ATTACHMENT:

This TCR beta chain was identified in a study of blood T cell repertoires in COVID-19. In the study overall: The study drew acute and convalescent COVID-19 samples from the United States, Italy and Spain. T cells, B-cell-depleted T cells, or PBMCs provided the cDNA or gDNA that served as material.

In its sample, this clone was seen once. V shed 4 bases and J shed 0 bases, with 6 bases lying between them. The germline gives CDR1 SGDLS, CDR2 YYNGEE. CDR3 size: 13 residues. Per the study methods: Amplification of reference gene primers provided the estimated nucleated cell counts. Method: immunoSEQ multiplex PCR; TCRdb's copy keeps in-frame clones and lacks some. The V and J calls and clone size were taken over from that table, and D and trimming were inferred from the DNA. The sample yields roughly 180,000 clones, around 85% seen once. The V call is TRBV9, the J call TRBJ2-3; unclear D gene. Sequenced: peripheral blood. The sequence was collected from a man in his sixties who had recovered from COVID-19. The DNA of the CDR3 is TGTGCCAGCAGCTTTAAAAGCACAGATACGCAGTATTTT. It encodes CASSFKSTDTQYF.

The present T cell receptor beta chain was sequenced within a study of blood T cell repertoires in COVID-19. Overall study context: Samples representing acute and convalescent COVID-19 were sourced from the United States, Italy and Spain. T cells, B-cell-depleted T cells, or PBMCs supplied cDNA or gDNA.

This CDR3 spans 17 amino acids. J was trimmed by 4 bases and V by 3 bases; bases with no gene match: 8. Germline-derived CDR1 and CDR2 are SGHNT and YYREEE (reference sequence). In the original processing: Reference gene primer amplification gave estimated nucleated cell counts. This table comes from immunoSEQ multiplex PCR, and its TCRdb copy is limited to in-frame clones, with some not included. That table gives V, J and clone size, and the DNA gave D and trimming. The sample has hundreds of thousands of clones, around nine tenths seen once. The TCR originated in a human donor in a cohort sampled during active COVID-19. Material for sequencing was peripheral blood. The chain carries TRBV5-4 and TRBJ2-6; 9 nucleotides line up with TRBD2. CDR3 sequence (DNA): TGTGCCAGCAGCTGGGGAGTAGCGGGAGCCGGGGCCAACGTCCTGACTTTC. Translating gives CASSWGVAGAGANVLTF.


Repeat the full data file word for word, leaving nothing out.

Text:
This TCR beta chain was identified in a study of blood T cell repertoires in COVID-19. In the study overall: The study drew acute and convalescent COVID-19 samples from the United States, Italy and Spain. T cells, B-cell-depleted T cells, or PBMCs provided the cDNA or gDNA that served as material.

In its sample, this clone was seen once. V shed 4 bases and J shed 0 bases, with 6 bases lying between them. The germline gives CDR1 SGDLS, CDR2 YYNGEE. CDR3 size: 13 residues. Per the study methods: Amplification of reference gene primers provided the estimated nucleated cell counts. Method: immunoSEQ multiplex PCR; TCRdb's copy keeps in-frame clones and lacks some. The V and J calls and clone size were taken over from that table, and D and trimming were inferred from the DNA. The sample yields roughly 180,000 clones, around 85% seen once. The V call is TRBV9, the J call TRBJ2-3; unclear D gene. Sequenced: peripheral blood. The sequence was collected from a man in his sixties who had recovered from COVID-19. The DNA of the CDR3 is TGTGCCAGCAGCTTTAAAAGCACAGATACGCAGTATTTT. It encodes CASSFKSTDTQYF.

The present T cell receptor beta chain was sequenced within a study of blood T cell repertoires in COVID-19. Overall study context: Samples representing acute and convalescent COVID-19 were sourced from the United States, Italy and Spain. T cells, B-cell-depleted T cells, or PBMCs supplied cDNA or gDNA.

This CDR3 spans 17 amino acids. J was trimmed by 4 bases and V by 3 bases; bases with no gene match: 8. Germline-derived CDR1 and CDR2 are SGHNT and YYREEE (reference sequence). In the original processing: Reference gene primer amplification gave estimated nucleated cell counts. This table comes from immunoSEQ multiplex PCR, and its TCRdb copy is limited to in-frame clones, with some not included. That table gives V, J and clone size, and the DNA gave D and trimming. The sample has hundreds of thousands of clones, around nine tenths seen once. The TCR originated in a human donor in a cohort sampled during active COVID-19. Material for sequencing was peripheral blood. The chain carries TRBV5-4 and TRBJ2-6; 9 nucleotides line up with TRBD2. CDR3 sequence (DNA): TGTGCCAGCAGCTGGGGAGTAGCGGGAGCCGGGGCCAACGTCCTGACTTTC. Translating gives CASSWGVAGAGANVLTF.